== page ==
IMS Goes Outside

The Progressive International Motorcycle Show (IMS) Zoom press conference yesterday was a case of good news/bad news.

The bad news was not unexpected: There will be no 2020/2021 series of IMS shows here in the States, although the press conference and press materials were careful not to mention Covid-19.

The good news was a surprise: after 39 years as a traditional indoor event, beginning in the summer of 2021, IMS will move its series of shows outdoors. Echoing such other motorcycle events as Expos and rallies, the idea is to create a festival atmosphere of food, music, and local culture as well as powersports. And, of course, IMS will continue to showcase the latest motorcycles, gear, and aftermarket accessories.

Now called IMS Outdoors, the traveling show will not announce which local cultures, or markets, will be visited until December. Currently there are sixteen different locations, all outside major cities, under consideration of which half will be selected. To a degree, the choices will reflect the areas in which IMS has traditionally set up shop: The South, the Midwest, Southern California, and the Northeast (what had been the New York show), and so on.

Part of reasons for going outdoors and staying outdoors is the increasing number of sales of off-road vehicles, which are seen as a gateway to onroad riders. Another is that the cost for vendors is lower than it would be in traditional convention centers. The New York show was often remarkable for which major marques didn’t participate in a given year.

IMS Outdoors will also include such “adjacent lifestyles” as RVs, e-mobility, and overlanding. There will be greater opportunities to test ride bikes at the show and even plans to have organized rides to the shows.

While for some there are echoes of such existing events as the Overland Expo, the spokespeople were quick to stress the differences: IMS Outdoors will focus on two and four wheel powersports while Overland is more about camping and RVs. Camping, however, will be available for those attending IMS Outdoors.

The IMS event will also continue such legacy attractions as Shift, Adventure Out, and Discover the Ride. More than 3,000 new motorcyclists had their first ride at an IMS show.

Each show will remain a three-day weekend event, but will now have limited capacity and will include “all-secure” protocols.

No one will know how the changes will transform IMS until the end of next year. However, they do reflect a growing anti-urban bias in popular culture in general and marketing in particular. And there are questions about how people will get to these shows, whether for a day or a weekend. Not everyone likes camping and not everyone can or wants to spend three days at a show.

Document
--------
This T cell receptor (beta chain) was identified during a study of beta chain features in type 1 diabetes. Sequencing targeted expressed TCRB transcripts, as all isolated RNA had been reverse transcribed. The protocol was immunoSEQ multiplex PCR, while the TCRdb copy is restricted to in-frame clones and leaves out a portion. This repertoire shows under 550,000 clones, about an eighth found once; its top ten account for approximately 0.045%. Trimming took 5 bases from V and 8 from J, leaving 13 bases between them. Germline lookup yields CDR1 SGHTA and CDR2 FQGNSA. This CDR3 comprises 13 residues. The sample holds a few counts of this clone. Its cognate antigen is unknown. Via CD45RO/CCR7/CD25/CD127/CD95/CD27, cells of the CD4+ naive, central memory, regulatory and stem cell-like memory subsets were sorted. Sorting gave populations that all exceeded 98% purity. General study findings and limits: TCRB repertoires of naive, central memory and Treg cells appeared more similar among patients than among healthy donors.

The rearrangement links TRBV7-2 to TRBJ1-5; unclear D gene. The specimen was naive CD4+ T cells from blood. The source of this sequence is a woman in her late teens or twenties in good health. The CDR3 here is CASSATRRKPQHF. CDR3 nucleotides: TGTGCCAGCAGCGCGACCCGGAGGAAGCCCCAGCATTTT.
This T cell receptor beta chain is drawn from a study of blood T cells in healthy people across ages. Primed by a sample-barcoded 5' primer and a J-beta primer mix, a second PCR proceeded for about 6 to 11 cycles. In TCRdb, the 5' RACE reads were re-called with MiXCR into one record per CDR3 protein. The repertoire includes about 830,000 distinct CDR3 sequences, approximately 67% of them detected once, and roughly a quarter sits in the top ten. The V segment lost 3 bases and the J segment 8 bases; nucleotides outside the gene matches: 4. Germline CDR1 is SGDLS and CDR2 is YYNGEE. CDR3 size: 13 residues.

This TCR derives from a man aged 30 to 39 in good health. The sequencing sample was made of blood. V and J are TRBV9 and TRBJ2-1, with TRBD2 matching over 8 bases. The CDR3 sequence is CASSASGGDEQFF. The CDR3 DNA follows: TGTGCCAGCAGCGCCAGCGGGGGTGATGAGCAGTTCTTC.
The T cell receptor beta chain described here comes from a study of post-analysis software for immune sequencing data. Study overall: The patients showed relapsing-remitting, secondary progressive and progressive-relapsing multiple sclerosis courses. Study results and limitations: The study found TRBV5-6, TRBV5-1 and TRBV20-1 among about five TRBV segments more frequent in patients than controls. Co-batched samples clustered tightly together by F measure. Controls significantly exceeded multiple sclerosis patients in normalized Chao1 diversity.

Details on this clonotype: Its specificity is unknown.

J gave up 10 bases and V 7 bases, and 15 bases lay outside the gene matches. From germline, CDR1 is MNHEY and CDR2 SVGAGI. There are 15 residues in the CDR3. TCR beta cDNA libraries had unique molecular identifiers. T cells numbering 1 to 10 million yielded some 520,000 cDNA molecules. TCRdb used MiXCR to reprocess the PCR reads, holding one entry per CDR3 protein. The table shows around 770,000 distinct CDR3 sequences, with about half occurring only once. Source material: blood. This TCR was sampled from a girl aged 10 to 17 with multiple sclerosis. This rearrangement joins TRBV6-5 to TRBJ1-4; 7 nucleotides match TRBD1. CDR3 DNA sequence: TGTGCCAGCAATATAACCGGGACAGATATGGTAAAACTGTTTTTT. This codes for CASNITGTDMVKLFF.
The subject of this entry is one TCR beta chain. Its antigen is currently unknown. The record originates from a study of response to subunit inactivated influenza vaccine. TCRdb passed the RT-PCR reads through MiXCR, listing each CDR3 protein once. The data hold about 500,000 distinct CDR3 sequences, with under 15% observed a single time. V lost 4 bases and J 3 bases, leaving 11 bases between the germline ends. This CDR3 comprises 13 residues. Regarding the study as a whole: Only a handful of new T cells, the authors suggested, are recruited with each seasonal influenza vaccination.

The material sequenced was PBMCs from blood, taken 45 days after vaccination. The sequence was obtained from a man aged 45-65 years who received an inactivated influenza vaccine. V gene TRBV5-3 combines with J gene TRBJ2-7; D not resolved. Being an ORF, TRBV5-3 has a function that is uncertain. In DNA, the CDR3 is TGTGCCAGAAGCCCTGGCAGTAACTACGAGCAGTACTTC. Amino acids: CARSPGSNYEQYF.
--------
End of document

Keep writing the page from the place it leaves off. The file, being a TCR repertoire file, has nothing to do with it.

Getting to a less centralized location may take more time and cost more money as well. Last year, my out of pocket expenses getting to IMS was round trip on the subway. Out of town could easily be ten times that amount, if not more.

IMS has reserved the possibility of returning to traditional shows. My guess is that there will eventually be some sort of hybrid: certain markets or locations favoring the traditional approach and others going for the great outdoors.

Jonathan Boorstein
All imagery courtesy Progressive IMS Outdoors
Stop Press

In the tsunami of the Sturgis Motorcycle Rally and the wake of the IMS not only cancelling its 2020/2021 season, but also moving the series from winter to summer and from indoors to outdoors; now the American International Motorcycle Expo (AIMExpo) has cancelled its January 2021 show.

The Eighth Annual Show had been originally scheduled for October, but was postponed to January because of the Covid-19 crisis. The event was also to mark the first years of a partnership with Tucker Powersports, which had been running its own dealer training shows since 2008. No new date has been announced as yet, nor even a date when dates will be announced. (IMS announced that the dates for its first series of outdoor shows will be announced in December.)

What that means to the poor biker just looking for a ride remains to be seen, but the prognosis is not good. Even before the Covid-19 crisis, the market was weak and marked by declining sales. And expanding into niche markets about which the industry has been carefully neutral and suspiciously resistant – targeting people of color, say – could be hampered by the last Sturgis Rally which has brought the popular perception of all motorcyclists to an all-time low. As Paul d’Orleans, The Vintagent, noted, “Sturgis 2020 was the worst PR disaster for motorcycling since ‘The Wild One’ of 1953.”

Sturgis however is only one part of the havoc Covid-19 has wreaked. The fallout from that crisis could be the worst disaster for motorcycling – both the sport and the industry – to date.

JB

 

 

 

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